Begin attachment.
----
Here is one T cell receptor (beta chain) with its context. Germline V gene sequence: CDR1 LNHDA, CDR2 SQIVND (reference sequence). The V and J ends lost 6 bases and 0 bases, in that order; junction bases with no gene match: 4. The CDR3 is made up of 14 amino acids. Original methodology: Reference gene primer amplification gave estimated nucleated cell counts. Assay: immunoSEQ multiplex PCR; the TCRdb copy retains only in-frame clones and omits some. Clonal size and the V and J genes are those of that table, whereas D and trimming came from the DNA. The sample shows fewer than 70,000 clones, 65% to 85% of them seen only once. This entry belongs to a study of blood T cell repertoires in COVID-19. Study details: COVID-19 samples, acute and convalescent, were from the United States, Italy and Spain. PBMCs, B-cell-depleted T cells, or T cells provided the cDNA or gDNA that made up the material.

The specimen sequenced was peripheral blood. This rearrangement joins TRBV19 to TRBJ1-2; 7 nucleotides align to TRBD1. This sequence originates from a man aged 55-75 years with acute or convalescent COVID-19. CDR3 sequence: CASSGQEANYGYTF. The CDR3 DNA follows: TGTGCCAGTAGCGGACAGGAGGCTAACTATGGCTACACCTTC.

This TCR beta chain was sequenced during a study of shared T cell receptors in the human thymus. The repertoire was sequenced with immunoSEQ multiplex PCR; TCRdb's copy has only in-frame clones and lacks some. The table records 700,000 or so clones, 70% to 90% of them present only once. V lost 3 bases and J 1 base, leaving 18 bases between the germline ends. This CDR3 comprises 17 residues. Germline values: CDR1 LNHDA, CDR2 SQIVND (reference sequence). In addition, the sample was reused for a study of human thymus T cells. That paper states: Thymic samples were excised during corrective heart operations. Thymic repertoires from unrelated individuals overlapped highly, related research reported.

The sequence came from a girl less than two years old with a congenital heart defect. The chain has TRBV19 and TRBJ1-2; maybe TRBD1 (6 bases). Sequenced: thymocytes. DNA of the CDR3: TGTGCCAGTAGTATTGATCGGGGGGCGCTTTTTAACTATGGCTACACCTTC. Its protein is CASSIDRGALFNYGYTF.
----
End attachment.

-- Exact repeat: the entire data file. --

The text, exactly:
Here is one T cell receptor (beta chain) with its context. Germline V gene sequence: CDR1 LNHDA, CDR2 SQIVND (reference sequence). The V and J ends lost 6 bases and 0 bases, in that order; junction bases with no gene match: 4. The CDR3 is made up of 14 amino acids. Original methodology: Reference gene primer amplification gave estimated nucleated cell counts. Assay: immunoSEQ multiplex PCR; the TCRdb copy retains only in-frame clones and omits some. Clonal size and the V and J genes are those of that table, whereas D and trimming came from the DNA. The sample shows fewer than 70,000 clones, 65% to 85% of them seen only once. This entry belongs to a study of blood T cell repertoires in COVID-19. Study details: COVID-19 samples, acute and convalescent, were from the United States, Italy and Spain. PBMCs, B-cell-depleted T cells, or T cells provided the cDNA or gDNA that made up the material.

The specimen sequenced was peripheral blood. This rearrangement joins TRBV19 to TRBJ1-2; 7 nucleotides align to TRBD1. This sequence originates from a man aged 55-75 years with acute or convalescent COVID-19. CDR3 sequence: CASSGQEANYGYTF. The CDR3 DNA follows: TGTGCCAGTAGCGGACAGGAGGCTAACTATGGCTACACCTTC.

This TCR beta chain was sequenced during a study of shared T cell receptors in the human thymus. The repertoire was sequenced with immunoSEQ multiplex PCR; TCRdb's copy has only in-frame clones and lacks some. The table records 700,000 or so clones, 70% to 90% of them present only once. V lost 3 bases and J 1 base, leaving 18 bases between the germline ends. This CDR3 comprises 17 residues. Germline values: CDR1 LNHDA, CDR2 SQIVND (reference sequence). In addition, the sample was reused for a study of human thymus T cells. That paper states: Thymic samples were excised during corrective heart operations. Thymic repertoires from unrelated individuals overlapped highly, related research reported.

The sequence came from a girl less than two years old with a congenital heart defect. The chain has TRBV19 and TRBJ1-2; maybe TRBD1 (6 bases). Sequenced: thymocytes. DNA of the CDR3: TGTGCCAGTAGTATTGATCGGGGGGCGCTTTTTAACTATGGCTACACCTTC. Its protein is CASSIDRGALFNYGYTF.